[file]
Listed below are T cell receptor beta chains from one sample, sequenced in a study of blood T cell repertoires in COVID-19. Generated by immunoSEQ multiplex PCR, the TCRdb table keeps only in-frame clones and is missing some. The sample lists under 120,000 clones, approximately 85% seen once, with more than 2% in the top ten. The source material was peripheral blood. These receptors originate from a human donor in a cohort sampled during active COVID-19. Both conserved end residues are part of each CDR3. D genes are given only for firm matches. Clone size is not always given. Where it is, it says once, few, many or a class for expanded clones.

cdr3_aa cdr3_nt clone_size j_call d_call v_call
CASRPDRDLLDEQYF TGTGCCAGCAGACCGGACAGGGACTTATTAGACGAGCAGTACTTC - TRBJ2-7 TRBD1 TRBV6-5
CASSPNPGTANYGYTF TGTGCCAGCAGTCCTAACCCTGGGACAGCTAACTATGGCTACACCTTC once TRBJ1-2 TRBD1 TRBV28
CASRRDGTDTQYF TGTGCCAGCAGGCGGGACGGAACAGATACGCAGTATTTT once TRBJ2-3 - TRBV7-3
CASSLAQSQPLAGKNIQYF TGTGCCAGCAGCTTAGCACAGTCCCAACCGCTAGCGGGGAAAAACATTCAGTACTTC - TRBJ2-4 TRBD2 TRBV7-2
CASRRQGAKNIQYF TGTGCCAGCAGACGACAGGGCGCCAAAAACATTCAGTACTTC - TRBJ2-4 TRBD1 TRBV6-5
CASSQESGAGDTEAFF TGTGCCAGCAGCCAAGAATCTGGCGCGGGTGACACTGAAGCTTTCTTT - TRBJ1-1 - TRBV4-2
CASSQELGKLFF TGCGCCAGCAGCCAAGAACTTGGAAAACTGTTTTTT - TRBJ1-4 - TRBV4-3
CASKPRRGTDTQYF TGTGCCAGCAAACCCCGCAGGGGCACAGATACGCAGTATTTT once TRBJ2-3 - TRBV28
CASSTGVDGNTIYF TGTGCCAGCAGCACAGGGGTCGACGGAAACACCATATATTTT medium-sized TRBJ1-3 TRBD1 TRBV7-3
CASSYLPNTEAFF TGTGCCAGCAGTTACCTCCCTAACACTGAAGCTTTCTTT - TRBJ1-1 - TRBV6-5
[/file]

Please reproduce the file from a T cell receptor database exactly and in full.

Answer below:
Listed below are T cell receptor beta chains from one sample, sequenced in a study of blood T cell repertoires in COVID-19. Generated by immunoSEQ multiplex PCR, the TCRdb table keeps only in-frame clones and is missing some. The sample lists under 120,000 clones, approximately 85% seen once, with more than 2% in the top ten. The source material was peripheral blood. These receptors originate from a human donor in a cohort sampled during active COVID-19. Both conserved end residues are part of each CDR3. D genes are given only for firm matches. Clone size is not always given. Where it is, it says once, few, many or a class for expanded clones.

cdr3_aa cdr3_nt clone_size j_call d_call v_call
CASRPDRDLLDEQYF TGTGCCAGCAGACCGGACAGGGACTTATTAGACGAGCAGTACTTC - TRBJ2-7 TRBD1 TRBV6-5
CASSPNPGTANYGYTF TGTGCCAGCAGTCCTAACCCTGGGACAGCTAACTATGGCTACACCTTC once TRBJ1-2 TRBD1 TRBV28
CASRRDGTDTQYF TGTGCCAGCAGGCGGGACGGAACAGATACGCAGTATTTT once TRBJ2-3 - TRBV7-3
CASSLAQSQPLAGKNIQYF TGTGCCAGCAGCTTAGCACAGTCCCAACCGCTAGCGGGGAAAAACATTCAGTACTTC - TRBJ2-4 TRBD2 TRBV7-2
CASRRQGAKNIQYF TGTGCCAGCAGACGACAGGGCGCCAAAAACATTCAGTACTTC - TRBJ2-4 TRBD1 TRBV6-5
CASSQESGAGDTEAFF TGTGCCAGCAGCCAAGAATCTGGCGCGGGTGACACTGAAGCTTTCTTT - TRBJ1-1 - TRBV4-2
CASSQELGKLFF TGCGCCAGCAGCCAAGAACTTGGAAAACTGTTTTTT - TRBJ1-4 - TRBV4-3
CASKPRRGTDTQYF TGTGCCAGCAAACCCCGCAGGGGCACAGATACGCAGTATTTT once TRBJ2-3 - TRBV28
CASSTGVDGNTIYF TGTGCCAGCAGCACAGGGGTCGACGGAAACACCATATATTTT medium-sized TRBJ1-3 TRBD1 TRBV7-3
CASSYLPNTEAFF TGTGCCAGCAGTTACCTCCCTAACACTGAAGCTTTCTTT - TRBJ1-1 - TRBV6-5